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A Method for Improving the Benchmarks Used to Monitor ACH Returns

Published March 1, 2010

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Richard M. Todd Former Vice President and Advisor to the CICD
Ron J. Feldman Senior Vice President
Mark Lueck Economist
Olivier Armantier Research Officer, Federal Reserve Bank of New York
Michele Braun Officer, Payments Policy, Federal Reserve Bank of New York
Dennis Kuo Economist, Federal Reserve Bank of New York
A Method for Improving the Benchmarks Used to Monitor ACH Returns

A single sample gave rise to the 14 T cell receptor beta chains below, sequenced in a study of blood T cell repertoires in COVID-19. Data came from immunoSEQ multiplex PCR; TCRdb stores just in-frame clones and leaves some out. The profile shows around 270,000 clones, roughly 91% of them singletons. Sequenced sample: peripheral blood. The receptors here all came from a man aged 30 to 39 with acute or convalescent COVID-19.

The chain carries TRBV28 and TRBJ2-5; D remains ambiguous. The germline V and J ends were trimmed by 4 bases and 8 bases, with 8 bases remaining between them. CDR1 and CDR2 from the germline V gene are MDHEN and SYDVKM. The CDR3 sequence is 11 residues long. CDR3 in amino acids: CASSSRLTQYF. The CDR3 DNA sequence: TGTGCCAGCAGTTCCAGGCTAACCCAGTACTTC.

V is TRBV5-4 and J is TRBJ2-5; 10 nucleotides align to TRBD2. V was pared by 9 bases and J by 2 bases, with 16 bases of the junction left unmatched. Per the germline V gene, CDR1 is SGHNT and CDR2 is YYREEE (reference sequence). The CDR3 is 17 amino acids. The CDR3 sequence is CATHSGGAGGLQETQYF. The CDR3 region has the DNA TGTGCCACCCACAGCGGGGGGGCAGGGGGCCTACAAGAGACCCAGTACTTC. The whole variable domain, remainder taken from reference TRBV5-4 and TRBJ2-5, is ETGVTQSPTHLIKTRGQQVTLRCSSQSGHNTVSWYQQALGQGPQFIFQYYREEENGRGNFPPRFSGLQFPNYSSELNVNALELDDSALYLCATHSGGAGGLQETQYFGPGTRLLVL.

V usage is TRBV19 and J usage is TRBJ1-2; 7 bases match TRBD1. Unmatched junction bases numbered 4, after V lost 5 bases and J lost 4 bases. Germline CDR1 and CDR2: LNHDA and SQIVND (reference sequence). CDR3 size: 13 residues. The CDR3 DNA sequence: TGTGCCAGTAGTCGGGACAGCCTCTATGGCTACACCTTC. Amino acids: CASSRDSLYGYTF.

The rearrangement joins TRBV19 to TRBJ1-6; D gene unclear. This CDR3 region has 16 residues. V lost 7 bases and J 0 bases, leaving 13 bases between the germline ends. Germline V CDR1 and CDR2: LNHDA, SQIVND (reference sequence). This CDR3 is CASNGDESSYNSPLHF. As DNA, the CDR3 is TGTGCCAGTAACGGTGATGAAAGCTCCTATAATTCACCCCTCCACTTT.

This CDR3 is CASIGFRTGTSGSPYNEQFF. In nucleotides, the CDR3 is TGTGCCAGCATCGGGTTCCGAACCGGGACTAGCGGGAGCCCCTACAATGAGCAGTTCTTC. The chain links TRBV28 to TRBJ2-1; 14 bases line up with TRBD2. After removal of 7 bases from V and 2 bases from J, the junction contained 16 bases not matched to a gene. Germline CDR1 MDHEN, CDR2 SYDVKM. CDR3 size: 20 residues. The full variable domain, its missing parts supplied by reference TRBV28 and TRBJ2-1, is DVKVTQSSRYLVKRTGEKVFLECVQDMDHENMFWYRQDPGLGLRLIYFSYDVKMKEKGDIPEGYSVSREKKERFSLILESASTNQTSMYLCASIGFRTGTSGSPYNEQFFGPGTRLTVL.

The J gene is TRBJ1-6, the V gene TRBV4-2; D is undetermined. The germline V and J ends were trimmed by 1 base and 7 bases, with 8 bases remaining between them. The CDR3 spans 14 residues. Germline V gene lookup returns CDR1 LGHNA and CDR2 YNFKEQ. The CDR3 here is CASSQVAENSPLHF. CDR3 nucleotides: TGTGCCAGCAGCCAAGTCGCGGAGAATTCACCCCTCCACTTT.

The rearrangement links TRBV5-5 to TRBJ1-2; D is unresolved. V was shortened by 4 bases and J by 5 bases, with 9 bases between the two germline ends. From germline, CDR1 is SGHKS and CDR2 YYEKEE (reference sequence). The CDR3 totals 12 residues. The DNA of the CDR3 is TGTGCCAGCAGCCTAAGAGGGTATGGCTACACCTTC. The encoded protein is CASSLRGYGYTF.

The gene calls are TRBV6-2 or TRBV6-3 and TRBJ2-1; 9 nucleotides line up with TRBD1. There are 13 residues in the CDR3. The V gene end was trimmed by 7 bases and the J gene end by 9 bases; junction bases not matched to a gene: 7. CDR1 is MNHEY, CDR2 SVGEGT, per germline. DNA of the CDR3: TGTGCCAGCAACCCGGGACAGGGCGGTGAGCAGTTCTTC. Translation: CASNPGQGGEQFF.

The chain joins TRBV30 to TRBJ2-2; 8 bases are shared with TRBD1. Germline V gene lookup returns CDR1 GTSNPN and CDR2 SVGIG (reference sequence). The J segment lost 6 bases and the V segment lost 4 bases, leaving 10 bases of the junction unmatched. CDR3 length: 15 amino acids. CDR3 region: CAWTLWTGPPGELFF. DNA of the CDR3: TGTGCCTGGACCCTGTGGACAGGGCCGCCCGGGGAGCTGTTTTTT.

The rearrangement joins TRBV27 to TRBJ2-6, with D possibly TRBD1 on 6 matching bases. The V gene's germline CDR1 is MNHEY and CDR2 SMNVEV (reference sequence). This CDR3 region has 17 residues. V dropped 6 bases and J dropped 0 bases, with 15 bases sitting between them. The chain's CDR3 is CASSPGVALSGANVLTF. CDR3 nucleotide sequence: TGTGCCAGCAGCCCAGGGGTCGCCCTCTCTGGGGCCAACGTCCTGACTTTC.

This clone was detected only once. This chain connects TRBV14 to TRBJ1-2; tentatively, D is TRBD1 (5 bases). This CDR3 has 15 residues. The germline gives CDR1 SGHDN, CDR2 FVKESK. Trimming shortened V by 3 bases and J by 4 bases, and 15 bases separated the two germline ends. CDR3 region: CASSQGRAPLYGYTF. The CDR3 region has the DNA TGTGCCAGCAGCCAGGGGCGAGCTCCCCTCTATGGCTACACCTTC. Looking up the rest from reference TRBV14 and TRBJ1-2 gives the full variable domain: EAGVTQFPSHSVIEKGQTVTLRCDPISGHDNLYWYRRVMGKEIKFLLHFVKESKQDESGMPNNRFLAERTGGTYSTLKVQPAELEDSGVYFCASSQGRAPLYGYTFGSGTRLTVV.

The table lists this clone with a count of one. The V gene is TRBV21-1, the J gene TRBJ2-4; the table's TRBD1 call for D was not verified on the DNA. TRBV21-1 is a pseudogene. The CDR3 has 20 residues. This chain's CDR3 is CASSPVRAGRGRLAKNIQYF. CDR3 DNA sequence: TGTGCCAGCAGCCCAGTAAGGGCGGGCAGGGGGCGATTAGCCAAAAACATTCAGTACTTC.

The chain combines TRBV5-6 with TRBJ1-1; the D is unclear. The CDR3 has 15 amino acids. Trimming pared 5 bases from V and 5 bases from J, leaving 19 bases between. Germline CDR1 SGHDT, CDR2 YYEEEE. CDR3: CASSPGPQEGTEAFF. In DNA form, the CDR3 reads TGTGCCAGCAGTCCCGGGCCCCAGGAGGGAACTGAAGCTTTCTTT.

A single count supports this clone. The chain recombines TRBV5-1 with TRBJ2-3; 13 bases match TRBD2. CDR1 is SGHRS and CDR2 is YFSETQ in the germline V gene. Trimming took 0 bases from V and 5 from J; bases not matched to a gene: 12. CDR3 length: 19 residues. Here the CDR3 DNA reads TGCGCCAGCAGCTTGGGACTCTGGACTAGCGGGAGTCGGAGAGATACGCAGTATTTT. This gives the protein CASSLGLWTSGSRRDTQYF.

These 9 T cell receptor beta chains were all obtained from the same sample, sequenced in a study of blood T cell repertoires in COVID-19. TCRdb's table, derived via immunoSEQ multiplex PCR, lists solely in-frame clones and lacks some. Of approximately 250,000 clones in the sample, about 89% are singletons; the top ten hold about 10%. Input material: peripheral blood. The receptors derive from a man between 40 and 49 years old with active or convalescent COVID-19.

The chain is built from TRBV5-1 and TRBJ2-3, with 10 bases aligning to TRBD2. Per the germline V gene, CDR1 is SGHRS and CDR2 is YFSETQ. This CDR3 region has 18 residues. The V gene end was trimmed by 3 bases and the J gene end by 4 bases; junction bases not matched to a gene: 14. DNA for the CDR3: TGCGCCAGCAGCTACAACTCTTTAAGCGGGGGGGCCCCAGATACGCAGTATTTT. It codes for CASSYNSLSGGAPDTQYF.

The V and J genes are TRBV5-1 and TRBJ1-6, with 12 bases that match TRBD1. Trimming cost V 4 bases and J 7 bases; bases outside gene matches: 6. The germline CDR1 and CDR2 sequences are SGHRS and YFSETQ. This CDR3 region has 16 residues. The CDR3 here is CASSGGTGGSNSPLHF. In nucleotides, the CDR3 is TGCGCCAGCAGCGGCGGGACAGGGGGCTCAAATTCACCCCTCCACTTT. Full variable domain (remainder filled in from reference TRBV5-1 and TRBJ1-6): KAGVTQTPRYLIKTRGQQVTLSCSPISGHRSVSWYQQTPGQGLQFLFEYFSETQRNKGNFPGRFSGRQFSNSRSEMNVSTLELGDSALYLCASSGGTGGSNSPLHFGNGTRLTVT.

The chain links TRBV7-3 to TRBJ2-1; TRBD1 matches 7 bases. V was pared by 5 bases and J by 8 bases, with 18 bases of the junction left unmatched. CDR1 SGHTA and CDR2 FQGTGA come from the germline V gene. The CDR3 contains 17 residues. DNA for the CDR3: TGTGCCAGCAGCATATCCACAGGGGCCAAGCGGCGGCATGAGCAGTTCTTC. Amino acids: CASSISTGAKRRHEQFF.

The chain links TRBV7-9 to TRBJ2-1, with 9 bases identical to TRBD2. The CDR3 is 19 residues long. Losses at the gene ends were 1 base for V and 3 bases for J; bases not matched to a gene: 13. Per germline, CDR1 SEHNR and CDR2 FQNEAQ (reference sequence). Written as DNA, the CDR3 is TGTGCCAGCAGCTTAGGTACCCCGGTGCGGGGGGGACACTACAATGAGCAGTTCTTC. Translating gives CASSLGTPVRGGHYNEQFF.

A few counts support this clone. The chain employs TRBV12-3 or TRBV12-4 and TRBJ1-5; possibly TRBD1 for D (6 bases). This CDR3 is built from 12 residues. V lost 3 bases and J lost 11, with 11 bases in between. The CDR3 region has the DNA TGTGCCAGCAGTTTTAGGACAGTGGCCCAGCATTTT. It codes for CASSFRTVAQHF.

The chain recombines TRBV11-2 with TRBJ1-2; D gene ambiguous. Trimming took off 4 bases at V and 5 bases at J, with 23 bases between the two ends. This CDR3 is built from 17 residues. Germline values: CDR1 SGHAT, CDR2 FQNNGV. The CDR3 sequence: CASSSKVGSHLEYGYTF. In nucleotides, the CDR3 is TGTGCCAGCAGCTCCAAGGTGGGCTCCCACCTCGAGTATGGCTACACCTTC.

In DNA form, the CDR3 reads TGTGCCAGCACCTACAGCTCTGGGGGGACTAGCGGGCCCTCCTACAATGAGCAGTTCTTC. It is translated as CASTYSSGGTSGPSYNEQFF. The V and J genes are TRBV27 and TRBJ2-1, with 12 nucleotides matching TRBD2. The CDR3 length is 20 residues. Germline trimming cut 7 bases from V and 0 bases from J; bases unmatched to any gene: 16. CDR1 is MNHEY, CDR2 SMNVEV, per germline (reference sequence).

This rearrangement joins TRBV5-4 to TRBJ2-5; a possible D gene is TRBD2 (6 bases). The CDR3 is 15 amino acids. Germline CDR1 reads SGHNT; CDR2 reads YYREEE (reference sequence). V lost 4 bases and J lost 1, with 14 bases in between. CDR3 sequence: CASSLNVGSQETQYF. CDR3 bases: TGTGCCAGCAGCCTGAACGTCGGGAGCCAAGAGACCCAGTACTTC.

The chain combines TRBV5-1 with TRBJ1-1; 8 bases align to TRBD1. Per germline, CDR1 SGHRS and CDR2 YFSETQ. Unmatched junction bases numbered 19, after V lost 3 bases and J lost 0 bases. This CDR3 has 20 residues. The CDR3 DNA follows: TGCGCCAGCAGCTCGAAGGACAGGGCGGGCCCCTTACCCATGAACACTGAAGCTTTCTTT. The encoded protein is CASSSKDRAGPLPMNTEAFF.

Close to 2 percent of consumer debits processed in the automated clearinghouse (ACH) payments system are returned to the financial institution that submitted the transaction, for reasons such as insufficient funds, incorrect account information, or lack of authorization (as reported by the consumer). A returned debit transaction can lead to loss at the financial institution that originated the debit, as when the institution has given its customers use of the funds sought in the debit but then is unable to obtain repayment from the customer. Concerns about financial institutions’ ACH return-item risks have grown over the past decade, as the volume of ACH transactions has grown rapidly and expanded into relatively anonymous and one-time types of transactions thought to be more vulnerable to fraud than the more traditional ACH transactions like prearranged, ongoing consumer bill payments. We show that the management of return-item risks associated with ACH consumer debits may be improved by analysis of return-rate distributions, such as the distribution of return rates across ACH originators for all consumer debits as well as distributions conditioned on a specific type of consumer debit forward transaction. Examples of these types of distributions, computed from a broad sample of ACH data, have not been published before, to our knowledge. We tabulate several such distributions, using data on all consumer debit forward and return items processed by the dominant U.S. ACH operator (Federal Reserve Automated Clearinghouse, or FedACH) during a three- (forwards) to six- (returns) month period in 2006 and an algorithm to match about 90 percent of returns to their corresponding forward items. Our matched data show that the distribution of return rates across originators is highly skewed (a distinct minority of originators account for the majority of returns), is not strongly related to the volume of originations or the deposit size of the originating institution, and varies depending on the type of forward transaction, with the distributions of telephone- and web-initiated returns different both from each other and from the overall distribution of returns in ways that may have implications for risk managers. Insufficient funds are the dominant reason items are returned, but in the cases of telephone- and web-originated transactions, some originators are more successful at avoiding this type of return than their peers. These findings, which only illustrate the types of analysis that can be done by using our methods, imply that the limited ACH return-risk benchmarks currently in use, which are mostly simple return-rate averages at high levels of aggregation, are not sufficiently detailed to support optimally effective ACH return-rate monitoring and risk control.